July 4 In 1826

As Adams and Jefferson died, America came of age

The approach of the fiftieth birthday of the United States, in 1826, naturally animated the minds of Americans with thoughts of the nation’s past, the heritage they had received from those who had asserted and won independence, and the dwindling number of Revolutionary leaders who survived.

 
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Making Sense Of The Fourth Of July

The DECLARATION OF INDEPENDENCE is not what Thomas Jefferson thought it was when he wrote it—and that is why we celebrate it

 

John Adams thought Americans would commemorate their Independence Day on the second of July. Future generations, he confidently predicted, would remember July 2, 1776, as “the most memorable Epocha, in the History of America” and celebrate it as their “Day of Deliverance by solemn Acts of Devotion to God Almighty. It ought to be solemnized with Pomp and Parade, with Shews, Games, Sports, Guns, Bells, Bonfires and Illuminations from one End of this Continent to the other from this Time forward forever more.”

 
 
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The Slave Who Sued For Freedom

While the Revolution was still being fought, Mum Bett declared that the new nation’s principle of liberty must extend to her too. It took eighty years and a far more terrible war to confirm the rights she demanded.

Early during the year 1781, having heard a lot of talk about the “rights of man,” a black slave woman named Mum Bett walked out of her master’s house in western Massachusetts to tell a lawyer that she wanted to sue for her freedom. After asking her what had put such an extraordinary idea into her head and being satisfied by her reply, the lawyer agreed to represent her. The case is a reminder of the fact that slavery existed even in the cradle of abolitionism, and it is a testament to the hopes inspired by revolutionary rhetoric.Read more »

Interview With A Founding Father

James Wilson was an important but now obscure draftsman of the Constitution. Carry Wills is a journalist and historian fascinated by what went on in the minds of our founders. The two men meet in an imaginary dialogue across the centuries.

 

His red judge’s robe looked faded and theatrical by daylight. People at the bus stop stared at him, and his face flushed near the color of the robe. But he busily ignored them. Read more »

Of Human Rights… And Wrongs

We Americans pride ourselves on our sophistication. We like to think that we are worldly-wise and cynical. We shed our milk teeth long ago, and if anyone appeals to our better impulses our instinctive response is to ask: Well, now, what’s his angle? Read more »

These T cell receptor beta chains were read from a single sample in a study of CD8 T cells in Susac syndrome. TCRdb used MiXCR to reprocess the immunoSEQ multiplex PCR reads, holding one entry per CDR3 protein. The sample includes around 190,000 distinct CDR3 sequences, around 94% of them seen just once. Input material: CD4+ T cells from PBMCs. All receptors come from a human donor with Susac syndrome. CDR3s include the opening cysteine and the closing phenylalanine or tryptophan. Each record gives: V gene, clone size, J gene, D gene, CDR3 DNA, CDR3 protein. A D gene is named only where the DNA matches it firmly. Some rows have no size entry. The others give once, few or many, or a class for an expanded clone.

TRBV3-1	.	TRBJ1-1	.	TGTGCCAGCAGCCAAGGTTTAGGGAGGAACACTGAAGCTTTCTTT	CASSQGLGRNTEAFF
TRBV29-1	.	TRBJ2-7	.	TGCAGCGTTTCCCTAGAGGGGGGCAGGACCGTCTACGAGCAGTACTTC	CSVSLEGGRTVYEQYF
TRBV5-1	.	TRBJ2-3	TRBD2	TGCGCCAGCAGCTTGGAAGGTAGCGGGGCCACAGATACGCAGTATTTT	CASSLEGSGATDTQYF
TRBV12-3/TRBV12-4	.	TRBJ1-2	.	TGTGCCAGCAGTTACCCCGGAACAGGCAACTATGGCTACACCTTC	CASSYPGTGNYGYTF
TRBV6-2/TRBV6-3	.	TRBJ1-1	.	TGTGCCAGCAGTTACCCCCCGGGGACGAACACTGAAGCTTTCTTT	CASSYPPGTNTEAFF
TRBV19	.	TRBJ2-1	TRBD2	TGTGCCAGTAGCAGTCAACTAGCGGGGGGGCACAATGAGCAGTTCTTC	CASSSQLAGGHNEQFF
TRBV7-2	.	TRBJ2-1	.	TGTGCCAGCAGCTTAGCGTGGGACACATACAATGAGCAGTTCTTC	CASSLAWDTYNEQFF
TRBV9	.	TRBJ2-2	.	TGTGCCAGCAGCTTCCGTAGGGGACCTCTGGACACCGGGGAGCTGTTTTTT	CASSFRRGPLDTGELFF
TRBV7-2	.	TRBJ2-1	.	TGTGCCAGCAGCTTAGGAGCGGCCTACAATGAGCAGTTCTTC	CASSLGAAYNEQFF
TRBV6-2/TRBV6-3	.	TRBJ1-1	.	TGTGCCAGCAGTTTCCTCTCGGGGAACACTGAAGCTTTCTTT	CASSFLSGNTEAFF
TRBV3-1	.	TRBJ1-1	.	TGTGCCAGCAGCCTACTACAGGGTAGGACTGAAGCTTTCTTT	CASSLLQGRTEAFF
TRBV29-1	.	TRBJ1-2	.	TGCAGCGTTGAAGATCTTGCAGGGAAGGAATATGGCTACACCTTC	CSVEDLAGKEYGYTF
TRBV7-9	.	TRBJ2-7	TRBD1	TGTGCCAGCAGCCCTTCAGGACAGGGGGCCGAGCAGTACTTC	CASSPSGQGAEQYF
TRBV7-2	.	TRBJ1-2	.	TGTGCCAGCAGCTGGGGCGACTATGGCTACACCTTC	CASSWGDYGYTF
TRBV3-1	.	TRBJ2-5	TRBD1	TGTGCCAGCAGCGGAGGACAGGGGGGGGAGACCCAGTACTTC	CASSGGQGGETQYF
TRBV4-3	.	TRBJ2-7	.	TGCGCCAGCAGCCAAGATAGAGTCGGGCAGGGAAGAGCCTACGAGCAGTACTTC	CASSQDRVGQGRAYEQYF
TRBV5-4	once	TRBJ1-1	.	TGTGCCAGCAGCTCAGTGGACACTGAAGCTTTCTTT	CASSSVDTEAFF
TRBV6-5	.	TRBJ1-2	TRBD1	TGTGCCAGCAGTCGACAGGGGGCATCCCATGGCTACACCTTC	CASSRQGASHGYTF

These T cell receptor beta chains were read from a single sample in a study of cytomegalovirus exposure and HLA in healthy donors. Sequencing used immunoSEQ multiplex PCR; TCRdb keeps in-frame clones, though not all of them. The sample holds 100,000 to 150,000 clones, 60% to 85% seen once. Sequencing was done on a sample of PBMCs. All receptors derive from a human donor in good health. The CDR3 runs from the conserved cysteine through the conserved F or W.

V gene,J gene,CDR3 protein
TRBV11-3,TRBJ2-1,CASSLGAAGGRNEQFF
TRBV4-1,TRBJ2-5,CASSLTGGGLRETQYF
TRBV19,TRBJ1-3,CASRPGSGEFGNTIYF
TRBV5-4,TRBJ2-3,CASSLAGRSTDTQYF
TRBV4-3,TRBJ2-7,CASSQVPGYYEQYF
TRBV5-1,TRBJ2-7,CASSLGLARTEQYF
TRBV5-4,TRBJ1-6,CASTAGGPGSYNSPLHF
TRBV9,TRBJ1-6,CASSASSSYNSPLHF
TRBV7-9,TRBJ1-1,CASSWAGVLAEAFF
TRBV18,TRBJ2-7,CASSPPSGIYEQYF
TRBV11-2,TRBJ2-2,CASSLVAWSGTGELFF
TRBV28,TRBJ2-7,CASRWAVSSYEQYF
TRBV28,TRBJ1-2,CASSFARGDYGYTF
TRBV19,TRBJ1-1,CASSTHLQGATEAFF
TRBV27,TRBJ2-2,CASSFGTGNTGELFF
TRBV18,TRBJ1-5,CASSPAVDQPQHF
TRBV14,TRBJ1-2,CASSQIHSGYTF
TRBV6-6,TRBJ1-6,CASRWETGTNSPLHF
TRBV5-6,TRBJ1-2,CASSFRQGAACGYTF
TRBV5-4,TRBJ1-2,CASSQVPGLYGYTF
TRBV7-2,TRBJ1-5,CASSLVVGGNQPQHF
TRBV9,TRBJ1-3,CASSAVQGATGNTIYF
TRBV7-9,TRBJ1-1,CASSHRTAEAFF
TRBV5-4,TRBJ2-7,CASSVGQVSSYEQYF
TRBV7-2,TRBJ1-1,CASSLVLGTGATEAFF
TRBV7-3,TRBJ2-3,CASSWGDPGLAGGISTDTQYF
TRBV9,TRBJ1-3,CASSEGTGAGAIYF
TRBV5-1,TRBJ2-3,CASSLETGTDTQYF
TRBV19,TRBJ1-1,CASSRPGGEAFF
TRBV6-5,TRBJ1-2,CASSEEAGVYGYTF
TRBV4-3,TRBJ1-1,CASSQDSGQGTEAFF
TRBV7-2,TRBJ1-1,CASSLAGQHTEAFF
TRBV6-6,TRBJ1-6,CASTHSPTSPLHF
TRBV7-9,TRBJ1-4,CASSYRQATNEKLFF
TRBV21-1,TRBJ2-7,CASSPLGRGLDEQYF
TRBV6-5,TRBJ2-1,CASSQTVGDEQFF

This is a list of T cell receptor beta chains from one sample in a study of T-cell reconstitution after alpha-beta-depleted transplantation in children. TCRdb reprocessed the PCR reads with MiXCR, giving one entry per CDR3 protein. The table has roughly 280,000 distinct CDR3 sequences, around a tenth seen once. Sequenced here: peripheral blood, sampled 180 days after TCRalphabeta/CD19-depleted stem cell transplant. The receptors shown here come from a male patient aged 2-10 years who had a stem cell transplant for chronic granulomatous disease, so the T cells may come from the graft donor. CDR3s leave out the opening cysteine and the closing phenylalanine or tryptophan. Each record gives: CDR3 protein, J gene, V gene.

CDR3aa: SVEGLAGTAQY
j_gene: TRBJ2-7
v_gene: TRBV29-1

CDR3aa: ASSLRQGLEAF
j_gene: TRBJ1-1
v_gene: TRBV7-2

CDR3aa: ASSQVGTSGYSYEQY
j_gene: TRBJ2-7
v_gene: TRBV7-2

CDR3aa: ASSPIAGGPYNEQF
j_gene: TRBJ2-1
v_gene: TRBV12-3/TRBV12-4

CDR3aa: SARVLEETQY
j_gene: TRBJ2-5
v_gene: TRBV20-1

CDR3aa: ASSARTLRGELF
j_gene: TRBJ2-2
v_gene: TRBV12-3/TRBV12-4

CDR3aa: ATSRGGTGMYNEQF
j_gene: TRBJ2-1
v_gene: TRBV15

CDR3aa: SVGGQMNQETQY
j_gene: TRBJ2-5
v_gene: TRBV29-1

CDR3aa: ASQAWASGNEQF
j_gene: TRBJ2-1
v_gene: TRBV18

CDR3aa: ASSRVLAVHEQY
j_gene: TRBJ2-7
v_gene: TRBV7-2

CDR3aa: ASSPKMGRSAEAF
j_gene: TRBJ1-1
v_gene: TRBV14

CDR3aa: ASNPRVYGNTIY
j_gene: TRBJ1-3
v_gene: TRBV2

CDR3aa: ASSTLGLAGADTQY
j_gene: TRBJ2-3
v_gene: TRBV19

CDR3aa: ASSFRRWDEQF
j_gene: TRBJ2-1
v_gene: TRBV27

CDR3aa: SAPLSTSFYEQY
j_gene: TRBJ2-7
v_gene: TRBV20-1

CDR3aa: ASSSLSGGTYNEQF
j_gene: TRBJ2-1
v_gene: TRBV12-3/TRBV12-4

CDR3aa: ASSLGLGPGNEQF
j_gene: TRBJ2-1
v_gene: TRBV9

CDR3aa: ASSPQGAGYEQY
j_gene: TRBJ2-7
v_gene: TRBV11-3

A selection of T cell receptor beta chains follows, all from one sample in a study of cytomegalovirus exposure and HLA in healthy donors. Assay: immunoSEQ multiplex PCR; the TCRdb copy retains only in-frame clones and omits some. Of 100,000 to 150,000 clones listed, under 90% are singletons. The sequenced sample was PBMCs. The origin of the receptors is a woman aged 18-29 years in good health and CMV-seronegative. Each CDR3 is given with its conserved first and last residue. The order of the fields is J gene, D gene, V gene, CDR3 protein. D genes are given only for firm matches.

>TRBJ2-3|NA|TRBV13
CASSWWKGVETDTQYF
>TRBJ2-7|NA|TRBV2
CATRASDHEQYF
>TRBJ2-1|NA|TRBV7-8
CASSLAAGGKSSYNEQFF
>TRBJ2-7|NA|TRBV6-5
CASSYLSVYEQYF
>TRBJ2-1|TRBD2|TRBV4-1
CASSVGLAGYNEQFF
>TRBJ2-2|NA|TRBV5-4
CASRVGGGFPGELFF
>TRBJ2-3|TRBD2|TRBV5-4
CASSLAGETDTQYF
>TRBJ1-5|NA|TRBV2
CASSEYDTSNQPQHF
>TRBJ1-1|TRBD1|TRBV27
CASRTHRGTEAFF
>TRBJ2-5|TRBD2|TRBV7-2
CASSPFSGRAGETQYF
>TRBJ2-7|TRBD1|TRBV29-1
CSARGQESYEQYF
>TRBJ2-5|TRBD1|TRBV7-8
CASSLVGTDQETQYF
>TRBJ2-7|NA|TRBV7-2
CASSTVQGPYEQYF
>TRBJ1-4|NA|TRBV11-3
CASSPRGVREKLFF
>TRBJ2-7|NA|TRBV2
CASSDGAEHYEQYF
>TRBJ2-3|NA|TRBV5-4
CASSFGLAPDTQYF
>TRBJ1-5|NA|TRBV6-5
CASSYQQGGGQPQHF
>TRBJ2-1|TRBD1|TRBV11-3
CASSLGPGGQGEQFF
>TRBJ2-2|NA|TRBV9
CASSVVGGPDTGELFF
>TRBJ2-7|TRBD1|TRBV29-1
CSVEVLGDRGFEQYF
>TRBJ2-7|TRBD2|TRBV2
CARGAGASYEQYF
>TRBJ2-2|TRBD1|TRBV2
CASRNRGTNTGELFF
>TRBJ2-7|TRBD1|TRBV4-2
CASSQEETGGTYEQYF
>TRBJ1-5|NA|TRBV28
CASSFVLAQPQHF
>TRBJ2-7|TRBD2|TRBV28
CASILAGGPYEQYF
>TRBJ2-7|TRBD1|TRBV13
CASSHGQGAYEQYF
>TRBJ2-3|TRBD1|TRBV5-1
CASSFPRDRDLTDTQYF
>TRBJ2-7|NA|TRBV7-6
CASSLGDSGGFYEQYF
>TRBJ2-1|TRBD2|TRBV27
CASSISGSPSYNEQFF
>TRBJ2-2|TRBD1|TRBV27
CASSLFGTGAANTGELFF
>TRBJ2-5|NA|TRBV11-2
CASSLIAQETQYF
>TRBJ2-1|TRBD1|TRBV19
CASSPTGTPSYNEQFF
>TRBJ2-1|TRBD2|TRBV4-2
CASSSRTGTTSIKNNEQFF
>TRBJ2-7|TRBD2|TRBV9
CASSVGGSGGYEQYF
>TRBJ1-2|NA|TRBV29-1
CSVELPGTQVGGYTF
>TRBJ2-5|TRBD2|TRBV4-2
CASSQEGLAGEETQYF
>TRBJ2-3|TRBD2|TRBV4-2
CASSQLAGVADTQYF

The First Fourth

John Adams was certain the second of July would be celebrated “by succeeding generations, as the great anniversary Festival.” Writing to his wife Abigail on July 3, 1776, the day after the Continental Congress had voted momentously for independence from Great Britain, Adams said of July 2: Read more »

The Signer Who Recanted

Under duress in a British prison, Richard Stockton of New Jersey had the singular misfortune to become

Various legends linger around the signers of the Declaration of Independence and the circumstances of the signing.Read more »

The Most Successful Revolution

WHAT IS THERE TO CELEBRATE?

As we approach the bicentennial of the American Revolution we find ourselves in a paradoxical and embarrassing situation. A celebration of some kind certainly seems to be in order, but the urge to celebrate is not exactly overwhelming. Though many will doubtless ascribe this mood to various dispiriting events of the recent past or to an acute public consciousness of present problems, I think this would be a superficial judgment.Read more »

1876: The Eagle Screams

HISTORICAL REGISTER of the CENTENNIAL EXPOSITION 1876.

Philadelphia’s vast Fairmount Park stretches acre after acre, plateau after ravine, all empty now under the brittle blue of a winter sky. The people that came here in crowds a century ago to celebrate the country’s centennial are hard to imagine, however many faded photographs and woodcut illustrations one has seen of them. The some two hundred Exhibition buildings they massed in front of and wandered through are gone—torn down or changed utterly.Read more »

Firebrand Of The Revolution

For ten tumultuous years Sam Adams burned with a single desire: American independence from Great Britain.

Members of the British Parliament who voted approval of the Stamp Act late one night in 1765 and went yawning off to bed had never heard, it would seem, of Boston’s “Man of the Town Meeting,” Samuel Adams. It was a fatal lapse. From that moment until the Declaration of Independence, Sam Adams pounced on Britain every time she moved to impose her will on the colonies. He made politics his only profession and rebellion his only business. He drove two royal governors out of Massachusetts and goaded the British government into open war.